We plan our Group Tours to arrive at the first stay over, a day or two prior to the commencement of the ‘real’ tour. This enables our group members to get used to the new time zone, catch up on sleep, and get accustomed to the region. Today and tomorrow are ‘free time’ days.
Nine of us ventured to the local metro station, after breakfast, and after what seemed like 30 minutes, someone had worked out what the machine was asking us to do and what it would give us on hitting a bunch of buttons. Anyway, we couldn’t purchase the ‘Oslo Pass’ which gets us onto transport and into many museums and discounts along the way, but we were able to purchase an all day travel pass.
Making out where things are in a town with unusual spelling for street names can be very tricky. I tend to stand back and let the others do their best – it’s amazing to watch people get confused and not really know what they want to achieve in a day, if anything at all. We broke into two groups and that made for a little smoother mobility around the sights of this interesting, quiet city. We noticed that the normal busyness of a large city was not evident; the town seems to run like clockwork and everyone gets along very happily. (In two hours, we are experts at judging a whole city.)
Eventually, we found the point where a ferry departed from to do a circle trip of 4 or 5 pickup/drop off points around the islands just close to Oslo. It turned out that this venture is chosen by teachers to take their little “activity packages” too and we all know what happens when little kids get together; lots of happy noises, but it was great to experience. I enjoy hearing kids speak a different language to english; they are so cute. The temperature was around 24 C and comfortable. When the sun shines a ferry trip is always more enjoyable.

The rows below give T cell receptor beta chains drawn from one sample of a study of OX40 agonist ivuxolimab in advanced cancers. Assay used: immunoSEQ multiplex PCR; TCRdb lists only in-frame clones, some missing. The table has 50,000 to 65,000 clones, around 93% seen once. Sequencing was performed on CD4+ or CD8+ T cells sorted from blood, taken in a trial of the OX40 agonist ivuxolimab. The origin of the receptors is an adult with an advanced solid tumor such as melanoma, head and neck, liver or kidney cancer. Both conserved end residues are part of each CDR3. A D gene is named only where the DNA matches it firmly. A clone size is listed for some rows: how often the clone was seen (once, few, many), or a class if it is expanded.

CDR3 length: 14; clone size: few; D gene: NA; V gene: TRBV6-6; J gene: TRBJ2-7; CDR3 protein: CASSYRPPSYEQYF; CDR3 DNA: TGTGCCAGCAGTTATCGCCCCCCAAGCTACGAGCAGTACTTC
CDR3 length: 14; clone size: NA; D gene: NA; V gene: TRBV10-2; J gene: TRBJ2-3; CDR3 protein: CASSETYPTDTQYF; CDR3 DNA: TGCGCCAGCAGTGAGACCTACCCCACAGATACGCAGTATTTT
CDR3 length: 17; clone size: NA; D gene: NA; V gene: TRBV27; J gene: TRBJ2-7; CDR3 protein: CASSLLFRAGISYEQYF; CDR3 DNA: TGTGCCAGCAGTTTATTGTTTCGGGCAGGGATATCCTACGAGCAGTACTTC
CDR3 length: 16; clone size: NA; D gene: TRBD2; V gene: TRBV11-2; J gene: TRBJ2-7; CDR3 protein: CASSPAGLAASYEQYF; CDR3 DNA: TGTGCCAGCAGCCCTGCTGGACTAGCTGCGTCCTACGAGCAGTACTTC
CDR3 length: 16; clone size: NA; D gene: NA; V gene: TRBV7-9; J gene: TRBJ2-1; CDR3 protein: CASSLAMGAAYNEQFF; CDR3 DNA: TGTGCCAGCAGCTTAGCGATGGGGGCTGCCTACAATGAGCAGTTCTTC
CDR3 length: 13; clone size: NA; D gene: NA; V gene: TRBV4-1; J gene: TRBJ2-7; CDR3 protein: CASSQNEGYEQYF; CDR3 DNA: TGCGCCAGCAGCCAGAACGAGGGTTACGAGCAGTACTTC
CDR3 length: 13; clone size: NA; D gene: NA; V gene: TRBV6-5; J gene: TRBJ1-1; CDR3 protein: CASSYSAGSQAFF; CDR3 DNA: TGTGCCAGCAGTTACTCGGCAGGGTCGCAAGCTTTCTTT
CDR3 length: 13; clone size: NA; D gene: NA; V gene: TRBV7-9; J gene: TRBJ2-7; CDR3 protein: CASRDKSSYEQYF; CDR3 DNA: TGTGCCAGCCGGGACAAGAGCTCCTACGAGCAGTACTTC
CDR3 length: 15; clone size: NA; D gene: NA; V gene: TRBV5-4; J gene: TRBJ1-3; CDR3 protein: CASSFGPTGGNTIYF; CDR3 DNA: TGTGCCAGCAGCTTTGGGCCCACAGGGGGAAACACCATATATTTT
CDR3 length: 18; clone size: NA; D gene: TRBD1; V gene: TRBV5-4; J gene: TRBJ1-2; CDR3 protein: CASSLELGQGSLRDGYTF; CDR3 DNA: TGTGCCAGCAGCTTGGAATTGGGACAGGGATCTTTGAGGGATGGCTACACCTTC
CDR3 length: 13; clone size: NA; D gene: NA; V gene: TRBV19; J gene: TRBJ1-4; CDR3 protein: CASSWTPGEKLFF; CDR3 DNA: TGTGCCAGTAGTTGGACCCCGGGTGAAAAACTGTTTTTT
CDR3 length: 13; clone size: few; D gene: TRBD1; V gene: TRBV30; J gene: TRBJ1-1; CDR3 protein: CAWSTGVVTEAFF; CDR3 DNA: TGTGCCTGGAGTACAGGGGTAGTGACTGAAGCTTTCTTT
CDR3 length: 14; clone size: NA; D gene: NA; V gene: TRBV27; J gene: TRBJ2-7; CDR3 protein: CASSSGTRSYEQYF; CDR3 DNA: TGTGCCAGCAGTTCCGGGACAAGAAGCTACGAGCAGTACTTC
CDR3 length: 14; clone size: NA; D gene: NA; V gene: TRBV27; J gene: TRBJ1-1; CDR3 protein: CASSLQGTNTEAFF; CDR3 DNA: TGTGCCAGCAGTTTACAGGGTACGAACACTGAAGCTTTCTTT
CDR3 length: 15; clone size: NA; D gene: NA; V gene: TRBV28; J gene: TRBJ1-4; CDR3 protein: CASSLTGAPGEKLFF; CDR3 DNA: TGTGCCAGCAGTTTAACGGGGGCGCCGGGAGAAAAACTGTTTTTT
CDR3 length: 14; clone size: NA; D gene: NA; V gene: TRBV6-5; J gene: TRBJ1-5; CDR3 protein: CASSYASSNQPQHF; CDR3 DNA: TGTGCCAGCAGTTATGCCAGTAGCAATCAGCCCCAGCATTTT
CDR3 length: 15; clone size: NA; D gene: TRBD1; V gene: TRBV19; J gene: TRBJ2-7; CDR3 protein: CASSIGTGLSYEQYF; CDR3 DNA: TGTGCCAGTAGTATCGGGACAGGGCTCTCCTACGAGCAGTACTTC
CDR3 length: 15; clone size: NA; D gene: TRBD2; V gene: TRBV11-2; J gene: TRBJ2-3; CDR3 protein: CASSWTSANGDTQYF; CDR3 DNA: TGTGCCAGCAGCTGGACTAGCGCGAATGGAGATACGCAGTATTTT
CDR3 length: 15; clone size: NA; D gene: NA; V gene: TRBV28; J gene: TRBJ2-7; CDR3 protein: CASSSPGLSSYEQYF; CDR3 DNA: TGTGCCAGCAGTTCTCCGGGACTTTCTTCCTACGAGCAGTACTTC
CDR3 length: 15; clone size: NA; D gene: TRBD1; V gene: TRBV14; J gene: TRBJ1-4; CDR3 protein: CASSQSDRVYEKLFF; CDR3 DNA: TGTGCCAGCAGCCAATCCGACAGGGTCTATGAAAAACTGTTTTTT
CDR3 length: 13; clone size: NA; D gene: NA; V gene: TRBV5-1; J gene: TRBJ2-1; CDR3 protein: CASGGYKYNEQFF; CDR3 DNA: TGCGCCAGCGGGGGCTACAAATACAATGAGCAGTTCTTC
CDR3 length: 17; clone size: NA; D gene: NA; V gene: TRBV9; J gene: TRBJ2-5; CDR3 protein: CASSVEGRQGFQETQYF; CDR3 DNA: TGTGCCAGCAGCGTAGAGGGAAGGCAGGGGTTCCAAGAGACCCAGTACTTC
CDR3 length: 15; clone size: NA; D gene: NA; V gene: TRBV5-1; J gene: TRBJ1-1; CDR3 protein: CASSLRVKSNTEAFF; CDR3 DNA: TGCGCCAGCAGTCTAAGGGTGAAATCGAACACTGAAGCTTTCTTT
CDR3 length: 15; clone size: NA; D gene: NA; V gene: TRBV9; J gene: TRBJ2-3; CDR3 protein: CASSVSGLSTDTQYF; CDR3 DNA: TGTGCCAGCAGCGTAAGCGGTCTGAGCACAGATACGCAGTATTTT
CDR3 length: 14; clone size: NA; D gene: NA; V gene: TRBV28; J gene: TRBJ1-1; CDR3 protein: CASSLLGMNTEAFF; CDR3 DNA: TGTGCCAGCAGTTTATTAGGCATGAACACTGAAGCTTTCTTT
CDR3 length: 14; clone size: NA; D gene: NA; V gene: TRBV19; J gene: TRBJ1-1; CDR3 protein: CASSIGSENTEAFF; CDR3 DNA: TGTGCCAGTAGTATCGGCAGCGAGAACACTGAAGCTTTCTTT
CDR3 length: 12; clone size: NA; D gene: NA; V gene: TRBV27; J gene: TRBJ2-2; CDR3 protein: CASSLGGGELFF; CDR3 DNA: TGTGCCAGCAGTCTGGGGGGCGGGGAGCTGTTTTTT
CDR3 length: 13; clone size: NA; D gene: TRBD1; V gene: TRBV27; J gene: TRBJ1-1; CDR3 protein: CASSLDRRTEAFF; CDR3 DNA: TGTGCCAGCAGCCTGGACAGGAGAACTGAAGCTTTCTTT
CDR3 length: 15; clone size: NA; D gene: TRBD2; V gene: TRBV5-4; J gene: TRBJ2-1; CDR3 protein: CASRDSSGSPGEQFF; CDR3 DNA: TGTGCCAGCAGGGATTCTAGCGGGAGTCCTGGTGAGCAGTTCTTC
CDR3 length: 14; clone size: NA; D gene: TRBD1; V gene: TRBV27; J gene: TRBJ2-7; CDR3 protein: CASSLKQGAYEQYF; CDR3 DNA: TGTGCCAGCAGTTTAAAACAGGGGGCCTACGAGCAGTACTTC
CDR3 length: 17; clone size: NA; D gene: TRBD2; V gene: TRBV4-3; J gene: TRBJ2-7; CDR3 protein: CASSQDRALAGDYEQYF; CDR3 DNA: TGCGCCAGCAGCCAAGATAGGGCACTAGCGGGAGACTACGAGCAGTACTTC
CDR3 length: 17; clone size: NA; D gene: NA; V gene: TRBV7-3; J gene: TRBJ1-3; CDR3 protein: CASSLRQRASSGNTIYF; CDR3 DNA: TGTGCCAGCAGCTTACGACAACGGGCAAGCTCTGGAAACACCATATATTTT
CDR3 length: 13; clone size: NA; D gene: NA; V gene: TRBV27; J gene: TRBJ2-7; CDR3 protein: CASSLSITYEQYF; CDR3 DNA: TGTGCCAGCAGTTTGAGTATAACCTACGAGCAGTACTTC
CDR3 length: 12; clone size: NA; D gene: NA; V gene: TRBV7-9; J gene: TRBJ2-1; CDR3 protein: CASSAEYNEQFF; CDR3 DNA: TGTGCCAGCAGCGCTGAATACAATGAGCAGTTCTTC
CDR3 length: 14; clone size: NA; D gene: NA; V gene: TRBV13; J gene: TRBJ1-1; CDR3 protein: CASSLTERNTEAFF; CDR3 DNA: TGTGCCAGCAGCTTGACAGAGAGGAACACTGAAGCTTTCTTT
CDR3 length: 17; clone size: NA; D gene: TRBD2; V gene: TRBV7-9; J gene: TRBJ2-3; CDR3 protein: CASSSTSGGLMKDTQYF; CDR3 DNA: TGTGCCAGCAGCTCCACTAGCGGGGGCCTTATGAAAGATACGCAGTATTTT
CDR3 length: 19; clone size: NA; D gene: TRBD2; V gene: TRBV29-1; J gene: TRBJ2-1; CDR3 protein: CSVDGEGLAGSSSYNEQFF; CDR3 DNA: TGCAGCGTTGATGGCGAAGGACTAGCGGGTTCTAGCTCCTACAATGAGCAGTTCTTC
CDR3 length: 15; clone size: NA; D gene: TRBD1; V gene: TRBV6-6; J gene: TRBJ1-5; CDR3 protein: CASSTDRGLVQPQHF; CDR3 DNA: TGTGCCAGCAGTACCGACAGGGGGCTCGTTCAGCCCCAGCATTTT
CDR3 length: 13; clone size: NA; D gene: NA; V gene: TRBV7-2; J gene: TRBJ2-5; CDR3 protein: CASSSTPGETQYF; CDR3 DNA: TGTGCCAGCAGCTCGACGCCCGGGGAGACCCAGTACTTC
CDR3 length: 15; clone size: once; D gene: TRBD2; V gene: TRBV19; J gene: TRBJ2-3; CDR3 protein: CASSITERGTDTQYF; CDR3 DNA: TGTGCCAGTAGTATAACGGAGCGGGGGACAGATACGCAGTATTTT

From the ferry, we caught a bus into the city proper and had lunch in an outdoor cafe. Yes, it is true that Norway has the highest cost of living anywhere. Our lunch was 2 iced coffees, a baked potato and 1 quesedilla – 367 kroner or, $A67. An iced coffee is a normal coffee with cubes of ice in it (now thats a different take on the meaning of iced coffee). I told the waitress ‘our’ iced coffee recipe and her tongue started to lick her lips.
The metro was not far from the restaurant and from there, we took a train up the Frognerseteren mountain behind Oslo where the snowfields are. The views from the train were magnificent. I thought I would get some photos on the way back but after a delicious afternoon tea looking over the city of Oslo from a magnificent old building eating area, we walked down a trail used by cross-country skiers through some fabulous forest vegetation. So those ‘other’ magnificent views didn’t get into the cameras – sorry. We passed the famous Holmenkoilen ski jump. The downhill ‘dry ski run’ was very relaxing and re-energising even tho we walked for 45 minutes. It was good to sit down and freshen up those tired feet.
On our return to the city, we took a wander to the Palace before getting back to our hotel around 7:00pm.
The last couple to join our group arrived today. Bob and Lyndell had flown from Sydney to Singapore, then Dubai and on to Stockholm. They took a train from Stockholm to Oslo to experience the countryside at 160kph. Sweden has a flat landscape and Norway a very mountainous landscape and this was evident as they crossed the border.